It was all the computer’s fault, actually.  If the computer setup at the campaign headquarters had been better, Jim never would have suggested that he and Tracy go to his place to work on the leaflet.  But the computer at campaign headquarters was old and slow, and it had pitiful memory capacity.  His swank publishing program wouldn’t load on it, so Jim suggested they go to his place to work.

When Tracy first came into Jim’s apartment, she laughed and teased him about his housekeeping skills, or lack thereof.  Jim’s ears perked up a bit when she quipped that his place lacked a woman’s touch.  Both of them, then, huddled close to the screen to work on the leaflet.  While they waited for a copy to print, Jim found himself telling Tracy about Susan and why that whole thing hadn’t worked out.  Tracy seemed sympathetic and shared bits of her latest romance debacle.  They laughed about their common bad luck with the opposite sex.

With a couple of hours of desktop-publishing brilliance, Tracy and Jim created a truly remarkable leaflet.  Even the candidate himself thanked them for their hard work.  His staff decided they should do all of the leaflets and mail-outs from then on.  Pleased with their own creative synergy, they agreed, and began spending more and more time together at Jim’s place.

After several weeks of working together, Jim and Tracy were taking a break, sitting together on the couch.  Jim stretched out his arms to work the aches and pains out of this neck when Tracy suggested she would give him a backrub.  One thing led to another and before he knew it, Jim was lying on the floor with Tracy astride his back, kneading his tired muscles.

When they finally stood up, it seemed like touching each other was the most natural thing in the world.  Taking Tracy in his arms, Jim continued the physical togetherness they had already started.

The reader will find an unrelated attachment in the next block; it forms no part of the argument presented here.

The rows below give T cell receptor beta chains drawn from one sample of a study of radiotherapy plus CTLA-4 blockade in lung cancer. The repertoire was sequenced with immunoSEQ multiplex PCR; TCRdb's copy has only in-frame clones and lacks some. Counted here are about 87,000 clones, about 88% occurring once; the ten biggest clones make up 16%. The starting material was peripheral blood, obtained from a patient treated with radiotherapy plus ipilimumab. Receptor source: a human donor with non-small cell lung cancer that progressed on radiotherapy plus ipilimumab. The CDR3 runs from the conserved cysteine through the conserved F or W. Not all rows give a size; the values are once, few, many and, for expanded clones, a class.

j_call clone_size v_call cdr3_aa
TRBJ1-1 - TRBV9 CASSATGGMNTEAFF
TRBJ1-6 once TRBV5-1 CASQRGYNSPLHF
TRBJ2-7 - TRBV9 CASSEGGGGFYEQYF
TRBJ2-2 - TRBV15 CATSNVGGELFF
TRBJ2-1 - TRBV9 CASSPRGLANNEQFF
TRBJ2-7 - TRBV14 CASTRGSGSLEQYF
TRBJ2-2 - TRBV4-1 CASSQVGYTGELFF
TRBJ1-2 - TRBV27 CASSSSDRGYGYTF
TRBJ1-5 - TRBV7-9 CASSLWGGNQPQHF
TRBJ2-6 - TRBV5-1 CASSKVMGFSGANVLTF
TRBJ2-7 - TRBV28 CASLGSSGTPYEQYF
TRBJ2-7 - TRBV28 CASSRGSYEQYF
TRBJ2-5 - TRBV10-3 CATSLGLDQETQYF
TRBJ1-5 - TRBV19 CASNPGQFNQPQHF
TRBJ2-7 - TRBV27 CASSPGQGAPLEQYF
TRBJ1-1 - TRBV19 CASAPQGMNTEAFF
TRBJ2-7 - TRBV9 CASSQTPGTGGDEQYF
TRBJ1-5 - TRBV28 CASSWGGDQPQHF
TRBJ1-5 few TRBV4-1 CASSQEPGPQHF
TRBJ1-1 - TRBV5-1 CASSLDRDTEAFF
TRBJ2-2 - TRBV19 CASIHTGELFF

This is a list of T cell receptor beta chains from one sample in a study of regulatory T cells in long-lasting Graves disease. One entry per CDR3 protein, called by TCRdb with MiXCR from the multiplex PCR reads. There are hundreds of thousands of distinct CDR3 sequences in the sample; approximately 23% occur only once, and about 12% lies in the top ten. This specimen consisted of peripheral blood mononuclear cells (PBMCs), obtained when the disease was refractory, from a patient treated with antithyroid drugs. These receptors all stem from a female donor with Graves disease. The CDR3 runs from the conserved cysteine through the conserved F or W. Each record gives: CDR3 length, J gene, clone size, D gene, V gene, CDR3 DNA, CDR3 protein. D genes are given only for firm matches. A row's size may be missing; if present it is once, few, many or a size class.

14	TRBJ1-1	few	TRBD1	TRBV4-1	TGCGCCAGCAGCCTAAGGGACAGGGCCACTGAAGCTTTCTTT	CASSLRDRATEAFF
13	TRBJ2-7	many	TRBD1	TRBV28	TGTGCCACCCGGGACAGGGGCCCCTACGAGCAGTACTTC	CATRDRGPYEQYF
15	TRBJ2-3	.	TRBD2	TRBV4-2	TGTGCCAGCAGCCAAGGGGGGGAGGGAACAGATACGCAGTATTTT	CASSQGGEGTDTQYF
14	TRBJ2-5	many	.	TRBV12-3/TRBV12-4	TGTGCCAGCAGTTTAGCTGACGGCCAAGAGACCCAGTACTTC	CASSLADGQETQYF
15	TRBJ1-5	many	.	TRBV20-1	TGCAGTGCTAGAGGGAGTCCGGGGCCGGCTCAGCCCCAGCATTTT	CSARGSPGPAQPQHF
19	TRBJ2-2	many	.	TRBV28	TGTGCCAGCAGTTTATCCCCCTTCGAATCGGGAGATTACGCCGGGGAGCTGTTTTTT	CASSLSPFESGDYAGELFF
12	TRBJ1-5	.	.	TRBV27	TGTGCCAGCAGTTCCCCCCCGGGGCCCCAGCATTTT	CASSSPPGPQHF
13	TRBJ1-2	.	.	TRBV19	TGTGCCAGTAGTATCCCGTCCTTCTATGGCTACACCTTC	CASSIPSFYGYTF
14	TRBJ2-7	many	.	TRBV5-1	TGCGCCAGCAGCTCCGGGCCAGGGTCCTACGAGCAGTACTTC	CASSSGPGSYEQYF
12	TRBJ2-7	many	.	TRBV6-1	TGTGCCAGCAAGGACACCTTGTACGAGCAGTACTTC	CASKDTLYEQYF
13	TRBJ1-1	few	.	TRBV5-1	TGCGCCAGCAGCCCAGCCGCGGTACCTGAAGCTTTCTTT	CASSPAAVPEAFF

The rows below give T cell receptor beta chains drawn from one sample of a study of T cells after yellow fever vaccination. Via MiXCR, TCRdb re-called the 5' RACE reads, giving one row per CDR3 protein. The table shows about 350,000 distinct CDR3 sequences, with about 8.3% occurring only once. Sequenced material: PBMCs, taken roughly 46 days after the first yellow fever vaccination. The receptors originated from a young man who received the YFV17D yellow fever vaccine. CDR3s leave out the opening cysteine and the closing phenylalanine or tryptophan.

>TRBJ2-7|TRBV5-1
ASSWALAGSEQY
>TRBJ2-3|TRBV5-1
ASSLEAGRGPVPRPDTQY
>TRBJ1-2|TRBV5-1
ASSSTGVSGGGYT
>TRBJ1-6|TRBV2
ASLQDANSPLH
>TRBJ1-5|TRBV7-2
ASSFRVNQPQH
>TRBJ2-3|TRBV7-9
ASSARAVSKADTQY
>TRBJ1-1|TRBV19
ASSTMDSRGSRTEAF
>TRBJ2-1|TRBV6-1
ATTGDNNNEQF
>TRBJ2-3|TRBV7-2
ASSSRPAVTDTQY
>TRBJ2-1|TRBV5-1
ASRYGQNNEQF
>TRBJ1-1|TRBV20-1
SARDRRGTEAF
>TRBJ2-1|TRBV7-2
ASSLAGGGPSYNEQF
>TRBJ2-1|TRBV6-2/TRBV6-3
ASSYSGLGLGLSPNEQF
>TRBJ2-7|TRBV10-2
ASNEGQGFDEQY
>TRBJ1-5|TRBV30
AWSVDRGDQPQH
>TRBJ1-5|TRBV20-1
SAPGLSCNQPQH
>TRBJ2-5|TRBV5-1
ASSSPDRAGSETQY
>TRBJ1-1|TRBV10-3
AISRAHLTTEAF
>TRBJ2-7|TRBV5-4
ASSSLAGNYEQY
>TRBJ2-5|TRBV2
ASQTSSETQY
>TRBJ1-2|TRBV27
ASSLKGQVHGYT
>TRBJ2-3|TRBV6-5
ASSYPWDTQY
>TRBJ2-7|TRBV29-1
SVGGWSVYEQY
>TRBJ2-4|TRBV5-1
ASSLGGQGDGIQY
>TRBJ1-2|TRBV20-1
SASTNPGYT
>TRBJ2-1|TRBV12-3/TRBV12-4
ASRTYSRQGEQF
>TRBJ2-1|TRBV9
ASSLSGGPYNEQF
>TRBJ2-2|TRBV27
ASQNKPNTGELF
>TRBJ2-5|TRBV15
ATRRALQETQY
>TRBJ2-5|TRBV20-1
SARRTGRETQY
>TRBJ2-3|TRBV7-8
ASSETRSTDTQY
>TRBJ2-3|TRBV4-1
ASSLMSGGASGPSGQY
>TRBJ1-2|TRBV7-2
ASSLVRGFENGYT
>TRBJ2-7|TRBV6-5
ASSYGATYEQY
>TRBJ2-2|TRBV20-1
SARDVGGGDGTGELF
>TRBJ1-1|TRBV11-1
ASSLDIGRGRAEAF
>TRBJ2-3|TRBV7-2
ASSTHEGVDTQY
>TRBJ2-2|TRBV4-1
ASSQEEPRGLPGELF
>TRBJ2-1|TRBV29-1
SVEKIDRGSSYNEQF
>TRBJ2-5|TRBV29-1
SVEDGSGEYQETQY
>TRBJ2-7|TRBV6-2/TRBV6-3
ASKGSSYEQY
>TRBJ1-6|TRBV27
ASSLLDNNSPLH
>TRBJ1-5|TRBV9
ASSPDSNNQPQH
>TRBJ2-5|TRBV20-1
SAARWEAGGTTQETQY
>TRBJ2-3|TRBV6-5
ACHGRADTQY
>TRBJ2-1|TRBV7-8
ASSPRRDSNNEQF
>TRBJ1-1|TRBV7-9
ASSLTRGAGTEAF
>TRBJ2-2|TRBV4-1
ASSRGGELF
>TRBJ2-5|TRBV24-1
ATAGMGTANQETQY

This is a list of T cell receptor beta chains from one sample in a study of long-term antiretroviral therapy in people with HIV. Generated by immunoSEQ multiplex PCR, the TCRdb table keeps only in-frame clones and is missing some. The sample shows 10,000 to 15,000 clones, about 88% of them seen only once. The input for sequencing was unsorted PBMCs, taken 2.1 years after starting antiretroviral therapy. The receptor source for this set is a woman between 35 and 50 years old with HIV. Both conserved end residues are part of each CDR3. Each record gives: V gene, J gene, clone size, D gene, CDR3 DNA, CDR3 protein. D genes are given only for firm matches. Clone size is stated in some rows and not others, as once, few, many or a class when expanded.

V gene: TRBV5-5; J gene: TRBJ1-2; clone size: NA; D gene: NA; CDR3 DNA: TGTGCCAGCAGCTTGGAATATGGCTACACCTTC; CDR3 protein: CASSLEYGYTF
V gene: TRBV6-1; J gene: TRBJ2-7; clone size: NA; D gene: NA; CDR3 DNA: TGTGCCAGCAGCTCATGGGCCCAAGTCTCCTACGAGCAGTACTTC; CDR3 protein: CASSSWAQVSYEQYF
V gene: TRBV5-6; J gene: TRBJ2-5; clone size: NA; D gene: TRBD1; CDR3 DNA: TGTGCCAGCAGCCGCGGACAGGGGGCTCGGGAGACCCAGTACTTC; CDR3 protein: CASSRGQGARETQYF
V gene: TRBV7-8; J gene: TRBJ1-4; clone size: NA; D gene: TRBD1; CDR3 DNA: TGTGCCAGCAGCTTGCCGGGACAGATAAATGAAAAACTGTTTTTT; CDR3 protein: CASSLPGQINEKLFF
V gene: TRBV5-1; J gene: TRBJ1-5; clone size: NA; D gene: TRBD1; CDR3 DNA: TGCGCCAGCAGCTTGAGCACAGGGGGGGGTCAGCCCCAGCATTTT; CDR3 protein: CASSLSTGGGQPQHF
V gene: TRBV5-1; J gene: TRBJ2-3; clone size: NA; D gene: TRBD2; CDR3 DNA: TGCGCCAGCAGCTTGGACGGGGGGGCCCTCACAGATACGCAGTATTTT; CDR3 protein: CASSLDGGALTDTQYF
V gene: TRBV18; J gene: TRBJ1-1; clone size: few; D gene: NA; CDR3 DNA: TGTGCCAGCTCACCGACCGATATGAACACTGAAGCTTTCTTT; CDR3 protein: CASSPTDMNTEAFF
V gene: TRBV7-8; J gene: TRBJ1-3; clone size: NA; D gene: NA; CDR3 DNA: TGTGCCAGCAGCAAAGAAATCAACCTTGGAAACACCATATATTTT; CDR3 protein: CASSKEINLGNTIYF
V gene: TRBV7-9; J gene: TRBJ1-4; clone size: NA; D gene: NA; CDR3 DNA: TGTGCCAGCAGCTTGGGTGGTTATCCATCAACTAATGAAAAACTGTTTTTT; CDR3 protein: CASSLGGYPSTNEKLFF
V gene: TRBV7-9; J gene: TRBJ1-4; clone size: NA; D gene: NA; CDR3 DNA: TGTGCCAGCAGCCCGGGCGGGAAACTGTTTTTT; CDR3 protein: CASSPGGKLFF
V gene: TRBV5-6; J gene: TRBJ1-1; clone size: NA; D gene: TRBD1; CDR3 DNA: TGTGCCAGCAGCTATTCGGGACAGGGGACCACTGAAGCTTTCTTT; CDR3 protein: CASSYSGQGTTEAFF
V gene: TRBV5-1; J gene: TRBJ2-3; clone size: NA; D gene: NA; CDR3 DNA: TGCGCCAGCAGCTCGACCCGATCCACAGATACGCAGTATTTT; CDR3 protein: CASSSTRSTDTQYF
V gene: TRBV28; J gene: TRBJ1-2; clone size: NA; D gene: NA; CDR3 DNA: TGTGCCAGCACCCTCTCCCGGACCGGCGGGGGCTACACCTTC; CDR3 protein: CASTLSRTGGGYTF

Jim and Tracy’s relationship might never have turned sexual if they had wisely insisted on working only at a safe site.  An important boundary for all of us to remember is to conduct our relationships on neutral ground.  Neutral ground means no “your place or mine.”  With a relationship that should include personal distance between the two partners is conducted at the home of one or both of the parties, the familiarity and seclusion of the surroundings can translate into a loosening of boundaries.

This does not mean coworkers should never set foot in each other’s homes.  This can happen at legitimate social events such as dinners or holiday parties.  The difference with these events, however, is that they are designed for groups of people.

One way to honor the neutral ground boundary is to avoid any places and situations where other boundaries may have a tendency to slip.  Going out for dinner after the game with your mixed softball team is fine.  You’re with a large group of people, probably with family members of the team present.

But going out to a steakhouse after work with an opposite-sex colleague in the next office is not fine.  The two of you are alone in a darkened room surrounded by people who don’t know you.  The purpose of such a get-together is to get together, to promote union.  The atmosphere of the meeting is intimate and private.  Boundaries have a way of receding in dark, secret, romantic places.

Generally you should have a clear idea of what you consider to be neutral ground.  For some, the office of a coworker ceases to be neutral as soon as the door is closed.  For others, neutral ground stops at a five-foot radius around a certain individual.  People and situations send out “vibes.”  Listen to your inner voice.  It is God-directed and can alert you to situations you should have nothing to do with.  So be smart.  Interact with opposite-sex associates only on safe, neutral ground.

Authored by Dr. Gregory Jantz, founder of The Center • A Place of HOPE and author of 35 books. Pioneering whole-person care nearly 30 years ago, Dr. Jantz has dedicated his life’s work to creating possibilities for others, and helping people change their lives for good. The Center • A Place of HOPE, located on the Puget Sound in Edmonds, Washington, creates individualized programs to treat behavioral and mental health issues, including eating disorders, addiction, depression, anxiety and others.